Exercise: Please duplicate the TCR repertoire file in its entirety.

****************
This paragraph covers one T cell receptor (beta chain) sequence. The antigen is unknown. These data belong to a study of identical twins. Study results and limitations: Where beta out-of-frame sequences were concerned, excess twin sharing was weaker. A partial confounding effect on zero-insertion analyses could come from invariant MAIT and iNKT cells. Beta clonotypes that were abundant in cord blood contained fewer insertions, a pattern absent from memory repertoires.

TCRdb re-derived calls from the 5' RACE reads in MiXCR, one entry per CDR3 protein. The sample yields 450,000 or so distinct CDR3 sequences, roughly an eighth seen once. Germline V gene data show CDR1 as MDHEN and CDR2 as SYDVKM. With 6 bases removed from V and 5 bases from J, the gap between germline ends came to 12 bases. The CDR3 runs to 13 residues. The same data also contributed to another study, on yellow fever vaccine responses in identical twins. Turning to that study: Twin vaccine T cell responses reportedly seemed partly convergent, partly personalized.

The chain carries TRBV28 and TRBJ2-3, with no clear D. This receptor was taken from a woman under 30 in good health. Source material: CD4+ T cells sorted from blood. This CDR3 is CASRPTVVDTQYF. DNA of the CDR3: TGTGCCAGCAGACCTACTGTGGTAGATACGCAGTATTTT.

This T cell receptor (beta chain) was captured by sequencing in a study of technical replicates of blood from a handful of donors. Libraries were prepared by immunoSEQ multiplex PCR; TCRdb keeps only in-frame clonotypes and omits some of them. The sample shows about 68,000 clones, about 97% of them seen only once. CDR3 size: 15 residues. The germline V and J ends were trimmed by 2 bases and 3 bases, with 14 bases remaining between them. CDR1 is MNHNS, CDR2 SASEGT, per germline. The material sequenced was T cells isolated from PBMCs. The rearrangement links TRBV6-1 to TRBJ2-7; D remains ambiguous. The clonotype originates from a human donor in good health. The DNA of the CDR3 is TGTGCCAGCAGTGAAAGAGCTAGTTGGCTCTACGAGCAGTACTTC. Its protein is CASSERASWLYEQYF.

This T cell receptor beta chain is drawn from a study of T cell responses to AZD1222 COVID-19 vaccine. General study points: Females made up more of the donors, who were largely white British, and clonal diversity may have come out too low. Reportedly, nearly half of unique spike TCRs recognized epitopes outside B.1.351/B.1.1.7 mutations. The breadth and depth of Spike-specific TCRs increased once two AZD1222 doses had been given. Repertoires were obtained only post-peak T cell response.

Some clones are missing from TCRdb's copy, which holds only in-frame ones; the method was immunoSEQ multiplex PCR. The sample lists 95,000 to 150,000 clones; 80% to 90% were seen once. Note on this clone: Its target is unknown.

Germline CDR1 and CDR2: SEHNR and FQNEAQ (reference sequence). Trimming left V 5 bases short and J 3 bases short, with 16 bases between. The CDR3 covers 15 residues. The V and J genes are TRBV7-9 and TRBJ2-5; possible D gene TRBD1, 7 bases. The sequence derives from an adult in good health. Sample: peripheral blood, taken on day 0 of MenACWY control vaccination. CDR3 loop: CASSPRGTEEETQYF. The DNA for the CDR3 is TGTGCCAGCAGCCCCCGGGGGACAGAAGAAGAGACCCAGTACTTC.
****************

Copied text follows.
This paragraph covers one T cell receptor (beta chain) sequence. The antigen is unknown. These data belong to a study of identical twins. Study results and limitations: Where beta out-of-frame sequences were concerned, excess twin sharing was weaker. A partial confounding effect on zero-insertion analyses could come from invariant MAIT and iNKT cells. Beta clonotypes that were abundant in cord blood contained fewer insertions, a pattern absent from memory repertoires.

TCRdb re-derived calls from the 5' RACE reads in MiXCR, one entry per CDR3 protein. The sample yields 450,000 or so distinct CDR3 sequences, roughly an eighth seen once. Germline V gene data show CDR1 as MDHEN and CDR2 as SYDVKM. With 6 bases removed from V and 5 bases from J, the gap between germline ends came to 12 bases. The CDR3 runs to 13 residues. The same data also contributed to another study, on yellow fever vaccine responses in identical twins. Turning to that study: Twin vaccine T cell responses reportedly seemed partly convergent, partly personalized.

The chain carries TRBV28 and TRBJ2-3, with no clear D. This receptor was taken from a woman under 30 in good health. Source material: CD4+ T cells sorted from blood. This CDR3 is CASRPTVVDTQYF. DNA of the CDR3: TGTGCCAGCAGACCTACTGTGGTAGATACGCAGTATTTT.

This T cell receptor (beta chain) was captured by sequencing in a study of technical replicates of blood from a handful of donors. Libraries were prepared by immunoSEQ multiplex PCR; TCRdb keeps only in-frame clonotypes and omits some of them. The sample shows about 68,000 clones, about 97% of them seen only once. CDR3 size: 15 residues. The germline V and J ends were trimmed by 2 bases and 3 bases, with 14 bases remaining between them. CDR1 is MNHNS, CDR2 SASEGT, per germline. The material sequenced was T cells isolated from PBMCs. The rearrangement links TRBV6-1 to TRBJ2-7; D remains ambiguous. The clonotype originates from a human donor in good health. The DNA of the CDR3 is TGTGCCAGCAGTGAAAGAGCTAGTTGGCTCTACGAGCAGTACTTC. Its protein is CASSERASWLYEQYF.

This T cell receptor beta chain is drawn from a study of T cell responses to AZD1222 COVID-19 vaccine. General study points: Females made up more of the donors, who were largely white British, and clonal diversity may have come out too low. Reportedly, nearly half of unique spike TCRs recognized epitopes outside B.1.351/B.1.1.7 mutations. The breadth and depth of Spike-specific TCRs increased once two AZD1222 doses had been given. Repertoires were obtained only post-peak T cell response.

Some clones are missing from TCRdb's copy, which holds only in-frame ones; the method was immunoSEQ multiplex PCR. The sample lists 95,000 to 150,000 clones; 80% to 90% were seen once. Note on this clone: Its target is unknown.

Germline CDR1 and CDR2: SEHNR and FQNEAQ (reference sequence). Trimming left V 5 bases short and J 3 bases short, with 16 bases between. The CDR3 covers 15 residues. The V and J genes are TRBV7-9 and TRBJ2-5; possible D gene TRBD1, 7 bases. The sequence derives from an adult in good health. Sample: peripheral blood, taken on day 0 of MenACWY control vaccination. CDR3 loop: CASSPRGTEEETQYF. The DNA for the CDR3 is TGTGCCAGCAGCCCCCGGGGGACAGAAGAAGAGACCCAGTACTTC.